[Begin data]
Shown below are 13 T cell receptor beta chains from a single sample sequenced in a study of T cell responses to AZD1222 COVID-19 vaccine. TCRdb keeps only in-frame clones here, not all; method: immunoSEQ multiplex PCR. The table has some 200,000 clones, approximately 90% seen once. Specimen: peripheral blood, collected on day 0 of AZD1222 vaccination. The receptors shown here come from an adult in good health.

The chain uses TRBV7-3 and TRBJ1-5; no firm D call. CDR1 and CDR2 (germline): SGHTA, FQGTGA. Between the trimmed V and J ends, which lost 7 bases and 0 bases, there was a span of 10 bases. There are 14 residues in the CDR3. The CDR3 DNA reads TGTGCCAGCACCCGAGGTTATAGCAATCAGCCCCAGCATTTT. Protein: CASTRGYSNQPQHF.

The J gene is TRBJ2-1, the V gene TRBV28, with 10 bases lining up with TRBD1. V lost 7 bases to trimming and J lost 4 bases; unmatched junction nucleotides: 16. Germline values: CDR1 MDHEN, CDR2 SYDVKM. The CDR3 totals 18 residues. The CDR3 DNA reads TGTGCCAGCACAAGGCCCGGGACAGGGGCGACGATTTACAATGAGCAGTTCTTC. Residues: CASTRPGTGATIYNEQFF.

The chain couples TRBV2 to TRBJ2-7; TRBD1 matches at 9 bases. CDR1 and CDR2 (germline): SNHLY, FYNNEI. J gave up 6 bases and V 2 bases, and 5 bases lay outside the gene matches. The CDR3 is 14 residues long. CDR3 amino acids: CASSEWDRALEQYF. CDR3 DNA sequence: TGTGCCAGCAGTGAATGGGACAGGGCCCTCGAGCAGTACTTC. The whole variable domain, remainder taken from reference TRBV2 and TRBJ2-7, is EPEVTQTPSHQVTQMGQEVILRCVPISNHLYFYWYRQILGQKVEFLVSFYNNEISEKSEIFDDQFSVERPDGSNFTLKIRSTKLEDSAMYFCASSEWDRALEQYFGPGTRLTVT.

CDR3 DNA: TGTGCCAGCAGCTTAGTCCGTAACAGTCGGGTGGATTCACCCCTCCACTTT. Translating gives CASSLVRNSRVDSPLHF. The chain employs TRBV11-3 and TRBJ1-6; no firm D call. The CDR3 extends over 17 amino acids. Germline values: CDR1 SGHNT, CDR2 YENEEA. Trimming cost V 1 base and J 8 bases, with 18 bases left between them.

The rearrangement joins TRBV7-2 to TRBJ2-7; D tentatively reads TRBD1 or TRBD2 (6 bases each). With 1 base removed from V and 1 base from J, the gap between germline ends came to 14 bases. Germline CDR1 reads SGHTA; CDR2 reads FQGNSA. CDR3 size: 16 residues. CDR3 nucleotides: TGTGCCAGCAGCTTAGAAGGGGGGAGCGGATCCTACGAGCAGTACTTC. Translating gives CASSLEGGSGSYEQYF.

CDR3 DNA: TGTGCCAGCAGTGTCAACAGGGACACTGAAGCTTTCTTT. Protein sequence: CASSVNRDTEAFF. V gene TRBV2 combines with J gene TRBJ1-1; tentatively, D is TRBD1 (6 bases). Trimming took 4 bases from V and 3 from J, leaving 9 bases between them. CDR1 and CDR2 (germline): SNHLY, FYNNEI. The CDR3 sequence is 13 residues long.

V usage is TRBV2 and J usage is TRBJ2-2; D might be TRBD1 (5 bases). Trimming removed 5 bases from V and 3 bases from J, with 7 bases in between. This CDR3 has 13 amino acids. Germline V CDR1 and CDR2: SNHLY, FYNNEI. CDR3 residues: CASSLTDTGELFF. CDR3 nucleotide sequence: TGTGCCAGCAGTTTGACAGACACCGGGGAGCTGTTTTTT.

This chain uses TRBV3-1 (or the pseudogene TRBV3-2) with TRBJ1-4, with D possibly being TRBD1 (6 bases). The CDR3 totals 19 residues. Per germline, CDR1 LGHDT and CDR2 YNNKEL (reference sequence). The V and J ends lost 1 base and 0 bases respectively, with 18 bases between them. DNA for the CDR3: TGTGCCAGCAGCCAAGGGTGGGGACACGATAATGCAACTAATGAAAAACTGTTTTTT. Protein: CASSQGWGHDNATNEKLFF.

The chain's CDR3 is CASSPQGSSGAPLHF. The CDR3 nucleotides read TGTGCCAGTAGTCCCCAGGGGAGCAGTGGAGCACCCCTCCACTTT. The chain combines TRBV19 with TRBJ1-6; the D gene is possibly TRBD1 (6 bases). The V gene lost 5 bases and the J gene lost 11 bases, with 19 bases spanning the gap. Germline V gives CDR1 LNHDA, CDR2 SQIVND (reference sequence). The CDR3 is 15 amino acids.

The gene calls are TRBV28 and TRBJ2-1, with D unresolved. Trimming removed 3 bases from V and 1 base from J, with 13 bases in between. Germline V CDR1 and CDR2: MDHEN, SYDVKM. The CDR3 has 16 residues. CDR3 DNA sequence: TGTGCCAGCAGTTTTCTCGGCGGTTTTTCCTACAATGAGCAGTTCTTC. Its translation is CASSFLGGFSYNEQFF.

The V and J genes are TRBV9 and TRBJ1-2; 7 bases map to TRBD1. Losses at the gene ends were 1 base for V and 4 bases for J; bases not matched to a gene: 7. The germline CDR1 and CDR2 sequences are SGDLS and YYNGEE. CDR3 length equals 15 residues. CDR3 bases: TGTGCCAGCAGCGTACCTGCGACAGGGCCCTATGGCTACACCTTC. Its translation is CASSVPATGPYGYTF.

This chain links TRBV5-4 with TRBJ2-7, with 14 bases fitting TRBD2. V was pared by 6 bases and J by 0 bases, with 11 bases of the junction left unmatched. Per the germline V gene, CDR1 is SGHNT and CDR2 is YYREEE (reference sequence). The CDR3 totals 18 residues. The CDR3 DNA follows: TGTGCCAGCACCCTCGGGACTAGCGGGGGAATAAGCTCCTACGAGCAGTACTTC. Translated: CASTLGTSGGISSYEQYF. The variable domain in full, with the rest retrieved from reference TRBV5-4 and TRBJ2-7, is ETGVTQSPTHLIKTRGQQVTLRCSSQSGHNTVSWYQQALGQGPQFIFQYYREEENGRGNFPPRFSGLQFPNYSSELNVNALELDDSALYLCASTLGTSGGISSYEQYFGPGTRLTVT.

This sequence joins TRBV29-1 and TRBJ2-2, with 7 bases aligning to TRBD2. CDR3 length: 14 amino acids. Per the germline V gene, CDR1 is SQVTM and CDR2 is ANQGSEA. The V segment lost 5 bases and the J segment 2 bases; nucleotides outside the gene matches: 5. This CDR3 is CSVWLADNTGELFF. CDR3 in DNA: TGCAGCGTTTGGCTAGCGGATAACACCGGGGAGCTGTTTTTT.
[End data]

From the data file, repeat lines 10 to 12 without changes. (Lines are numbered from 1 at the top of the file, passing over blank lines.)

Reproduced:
The chain's CDR3 is CASSPQGSSGAPLHF. The CDR3 nucleotides read TGTGCCAGTAGTCCCCAGGGGAGCAGTGGAGCACCCCTCCACTTT. The chain combines TRBV19 with TRBJ1-6; the D gene is possibly TRBD1 (6 bases). The V gene lost 5 bases and the J gene lost 11 bases, with 19 bases spanning the gap. Germline V gives CDR1 LNHDA, CDR2 SQIVND (reference sequence). The CDR3 is 15 amino acids.

The gene calls are TRBV28 and TRBJ2-1, with D unresolved. Trimming removed 3 bases from V and 1 base from J, with 13 bases in between. Germline V CDR1 and CDR2: MDHEN, SYDVKM. The CDR3 has 16 residues. CDR3 DNA sequence: TGTGCCAGCAGTTTTCTCGGCGGTTTTTCCTACAATGAGCAGTTCTTC. Its translation is CASSFLGGFSYNEQFF.

The V and J genes are TRBV9 and TRBJ1-2; 7 bases map to TRBD1. Losses at the gene ends were 1 base for V and 4 bases for J; bases not matched to a gene: 7. The germline CDR1 and CDR2 sequences are SGDLS and YYNGEE. CDR3 length equals 15 residues. CDR3 bases: TGTGCCAGCAGCGTACCTGCGACAGGGCCCTATGGCTACACCTTC. Its translation is CASSVPATGPYGYTF.